I was looking at old photos of myself on Timehop (God bless Timehop, the regurgitator of past lives!) and realised that I was really skinny. This was something of a surprise to me as I spent a good proportion of my life and most of my adult life feeling fat.
It's like a lot of my old life is something of a shock to me now. I remembered with a jolt the other day that I didn't wear trousers for five years because my ex told me my legs looked a bit like sausages in them. Five years! When did I allow someone else to have such agency over my body?
Even before I met my ex, I think I had some pretty disordered eating. Not quite anorexia – I never really was one for seeing things through – but I did maintain a pretty low body weight that is significantly lower than I am now. (For context: I am around 5'2", and I used to be a UK size 8-10, and now I'm about a UK size 12. Generally not considered "overweight".)
I'm not sure when my disordered eating and strange body image first started. A lot of people (especially girls) start this around puberty, and perhaps that's what happened for me. I think it's a bit deeper than that, though. I was adopted as a baby, transracially, and I grew up around white people so all my life I've looked different from most of the people I was around growing up.
When I went to a predominantly white school, all of this got amplified. I remember that it was a shock because I slowly realised that I was "less than" because of my race. I realised that I was supposed to be blonde haired and blue eyed and I was about as far from that as possible. I started to find myself ugly (and people started to tell me I was ugly to my face). I never had the skinny white girl legs. Mine were muscular and I was just a different build. Really average for my race, as it turns out. But you don't know that as a child if you grow up with people who don't look like you.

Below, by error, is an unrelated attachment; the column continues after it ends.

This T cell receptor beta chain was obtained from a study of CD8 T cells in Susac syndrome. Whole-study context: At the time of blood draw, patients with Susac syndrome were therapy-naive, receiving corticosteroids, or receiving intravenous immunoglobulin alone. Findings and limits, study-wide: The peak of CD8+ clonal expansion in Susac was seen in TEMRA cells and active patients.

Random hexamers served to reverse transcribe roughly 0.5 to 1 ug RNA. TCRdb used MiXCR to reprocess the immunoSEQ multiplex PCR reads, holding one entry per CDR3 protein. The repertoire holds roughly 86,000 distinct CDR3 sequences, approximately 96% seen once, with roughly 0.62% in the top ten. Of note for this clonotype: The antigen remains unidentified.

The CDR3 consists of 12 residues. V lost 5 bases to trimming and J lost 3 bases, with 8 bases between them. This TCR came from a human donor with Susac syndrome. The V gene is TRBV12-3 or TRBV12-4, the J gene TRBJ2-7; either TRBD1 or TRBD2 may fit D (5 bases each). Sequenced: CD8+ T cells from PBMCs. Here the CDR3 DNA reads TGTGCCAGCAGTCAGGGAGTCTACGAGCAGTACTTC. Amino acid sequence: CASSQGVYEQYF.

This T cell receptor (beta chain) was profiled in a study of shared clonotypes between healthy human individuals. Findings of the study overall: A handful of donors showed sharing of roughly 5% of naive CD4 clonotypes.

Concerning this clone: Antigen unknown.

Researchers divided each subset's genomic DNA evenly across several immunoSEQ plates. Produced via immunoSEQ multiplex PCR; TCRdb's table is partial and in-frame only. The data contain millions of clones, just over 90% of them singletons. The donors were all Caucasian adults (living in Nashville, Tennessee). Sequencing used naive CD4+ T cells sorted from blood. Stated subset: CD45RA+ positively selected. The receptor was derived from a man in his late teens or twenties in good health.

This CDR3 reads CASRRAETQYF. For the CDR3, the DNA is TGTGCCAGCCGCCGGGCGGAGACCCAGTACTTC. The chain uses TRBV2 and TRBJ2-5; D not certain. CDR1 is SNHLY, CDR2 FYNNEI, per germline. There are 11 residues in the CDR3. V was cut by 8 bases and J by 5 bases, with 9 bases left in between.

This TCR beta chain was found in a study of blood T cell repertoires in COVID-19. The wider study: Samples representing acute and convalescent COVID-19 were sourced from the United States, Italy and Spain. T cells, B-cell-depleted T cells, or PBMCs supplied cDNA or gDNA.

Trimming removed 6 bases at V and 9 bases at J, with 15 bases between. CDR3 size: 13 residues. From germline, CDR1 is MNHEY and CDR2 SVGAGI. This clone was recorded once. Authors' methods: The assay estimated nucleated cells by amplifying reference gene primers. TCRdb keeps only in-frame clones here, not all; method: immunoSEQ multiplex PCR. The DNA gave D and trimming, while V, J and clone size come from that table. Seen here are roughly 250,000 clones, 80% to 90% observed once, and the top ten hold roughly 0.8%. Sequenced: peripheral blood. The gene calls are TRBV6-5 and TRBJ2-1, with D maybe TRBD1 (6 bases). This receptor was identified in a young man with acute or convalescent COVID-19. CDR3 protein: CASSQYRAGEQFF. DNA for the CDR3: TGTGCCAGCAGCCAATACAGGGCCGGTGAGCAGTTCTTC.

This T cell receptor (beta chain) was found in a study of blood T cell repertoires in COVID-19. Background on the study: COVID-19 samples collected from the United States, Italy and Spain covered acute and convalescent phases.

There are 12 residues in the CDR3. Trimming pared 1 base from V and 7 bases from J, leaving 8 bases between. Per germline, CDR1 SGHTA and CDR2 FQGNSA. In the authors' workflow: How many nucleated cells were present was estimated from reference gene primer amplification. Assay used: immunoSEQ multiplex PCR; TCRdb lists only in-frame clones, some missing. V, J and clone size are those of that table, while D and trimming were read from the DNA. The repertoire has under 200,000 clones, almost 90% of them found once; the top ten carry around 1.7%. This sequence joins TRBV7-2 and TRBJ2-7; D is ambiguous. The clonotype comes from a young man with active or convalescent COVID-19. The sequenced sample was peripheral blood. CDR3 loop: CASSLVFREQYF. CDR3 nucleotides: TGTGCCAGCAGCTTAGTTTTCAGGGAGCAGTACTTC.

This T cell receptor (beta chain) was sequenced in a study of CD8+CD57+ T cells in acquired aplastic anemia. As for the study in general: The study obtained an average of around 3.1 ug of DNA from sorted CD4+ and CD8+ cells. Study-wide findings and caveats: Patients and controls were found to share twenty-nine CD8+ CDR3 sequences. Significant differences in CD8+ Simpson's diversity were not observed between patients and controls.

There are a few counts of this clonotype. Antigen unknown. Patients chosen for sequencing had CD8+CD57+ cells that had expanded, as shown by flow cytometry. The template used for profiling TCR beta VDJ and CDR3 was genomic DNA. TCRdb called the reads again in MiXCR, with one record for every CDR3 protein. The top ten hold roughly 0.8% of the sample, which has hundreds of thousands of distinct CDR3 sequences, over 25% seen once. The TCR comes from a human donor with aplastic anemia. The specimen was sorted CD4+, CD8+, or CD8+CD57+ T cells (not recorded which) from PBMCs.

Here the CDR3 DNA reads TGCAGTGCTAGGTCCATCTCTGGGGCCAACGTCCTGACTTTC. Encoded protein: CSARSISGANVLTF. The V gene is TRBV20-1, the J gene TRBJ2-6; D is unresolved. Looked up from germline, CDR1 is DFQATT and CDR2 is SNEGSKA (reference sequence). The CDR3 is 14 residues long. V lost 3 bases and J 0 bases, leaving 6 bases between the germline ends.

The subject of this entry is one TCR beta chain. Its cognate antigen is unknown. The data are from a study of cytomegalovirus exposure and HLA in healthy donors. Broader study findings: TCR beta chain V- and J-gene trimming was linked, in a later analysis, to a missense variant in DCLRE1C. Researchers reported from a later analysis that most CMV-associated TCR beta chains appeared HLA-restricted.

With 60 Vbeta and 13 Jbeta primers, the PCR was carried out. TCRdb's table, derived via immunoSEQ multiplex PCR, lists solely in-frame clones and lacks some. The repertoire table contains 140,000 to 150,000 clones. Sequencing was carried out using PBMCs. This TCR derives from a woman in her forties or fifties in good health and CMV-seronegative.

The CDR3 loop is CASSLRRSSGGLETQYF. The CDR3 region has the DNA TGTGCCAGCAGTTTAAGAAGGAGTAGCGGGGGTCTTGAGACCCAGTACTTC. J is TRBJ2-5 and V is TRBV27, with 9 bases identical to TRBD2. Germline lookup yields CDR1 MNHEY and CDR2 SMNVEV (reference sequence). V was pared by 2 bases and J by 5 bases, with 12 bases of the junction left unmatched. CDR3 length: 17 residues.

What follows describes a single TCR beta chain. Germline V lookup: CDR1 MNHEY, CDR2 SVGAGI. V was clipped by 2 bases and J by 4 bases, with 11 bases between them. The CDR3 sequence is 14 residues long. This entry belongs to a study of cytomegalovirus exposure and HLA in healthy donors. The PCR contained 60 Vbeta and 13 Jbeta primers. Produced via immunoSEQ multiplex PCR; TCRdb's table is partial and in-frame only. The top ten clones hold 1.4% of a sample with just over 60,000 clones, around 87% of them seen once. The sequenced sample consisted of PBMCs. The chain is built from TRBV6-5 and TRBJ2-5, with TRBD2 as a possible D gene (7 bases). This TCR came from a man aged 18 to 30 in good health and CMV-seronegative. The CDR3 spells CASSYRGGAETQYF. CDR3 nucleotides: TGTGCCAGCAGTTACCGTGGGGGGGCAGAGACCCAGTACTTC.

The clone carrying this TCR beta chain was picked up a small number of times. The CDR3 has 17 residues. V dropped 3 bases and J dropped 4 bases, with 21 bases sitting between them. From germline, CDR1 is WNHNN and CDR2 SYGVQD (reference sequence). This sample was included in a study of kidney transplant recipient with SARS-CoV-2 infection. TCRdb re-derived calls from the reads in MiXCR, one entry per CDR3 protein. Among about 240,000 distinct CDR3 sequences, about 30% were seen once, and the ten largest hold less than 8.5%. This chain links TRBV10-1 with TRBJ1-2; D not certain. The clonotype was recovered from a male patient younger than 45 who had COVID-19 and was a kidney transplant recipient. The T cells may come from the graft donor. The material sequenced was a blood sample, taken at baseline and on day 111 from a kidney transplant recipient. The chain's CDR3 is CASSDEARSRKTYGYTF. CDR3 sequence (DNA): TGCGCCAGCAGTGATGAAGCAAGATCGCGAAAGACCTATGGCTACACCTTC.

Adoption is complex, and I don't know how much of this was tied up in adoption, but I do know I can't separate out being a different race from my overall experience of growing up. My feeling of not fitting in, even though that was all I knew. Anyway, I got kind of chubby. Although looking back, I wasn't chubby. I don't think I was ever actually chubby – I was just short, and not lanky.
Then one time when I was around 16, I went away on a holiday (to learn a language) and when I was there I got pretty sick and I couldn't really eat anything. And I dropped a load of weight. When I got back, suddenly everyone said how amazing I looked because I was skinny. I was suddenly approved of, and I liked it. So I maintained it.
I maintained it for a really long time. The thing is, I'm not naturally meant to be that weight. (It's about 20-30kg lighter than I am now. I don't know exactly how much as I don't know how much I weigh now.) So I got by on some disordered eating that kept me at my magic weight. My magic weight crept up over time… I kept in a 5kg weight range through school, and then it kind of crept up during my time at university, until it was +10kg, and then it was about +15kg in my last few years with IVF and everything. And even +20kg post miscarriage.
For me, I always thought I was "happy" when I was a lower weight. But when I look back, I was always kind of unhappy. I was happy that I'd managed to keep my weight down but I always felt a kind of anxiety about it. I used to weigh myself every day. The number on the scales made me feel like I was achieving something or I was failing something.
When I met T, after I'd split up with my ex – I had to adjust to a new way of being. I was always very controlled with my ex. He wouldn't think he was, but he controlled a lot about me. He had a huge effect on my feelings of self worth (or not). This was someone who had always dated very skinny women and even told me I was the fattest person he'd ever been with. It made me feel pretty bad about myself that I was that. The whole thing with my ex was that I never felt good enough. With T, I felt good enough. He really didn't care about weight. I actually met him when I was still pretty skinny and I piled on the relationship pounds… I let myself go.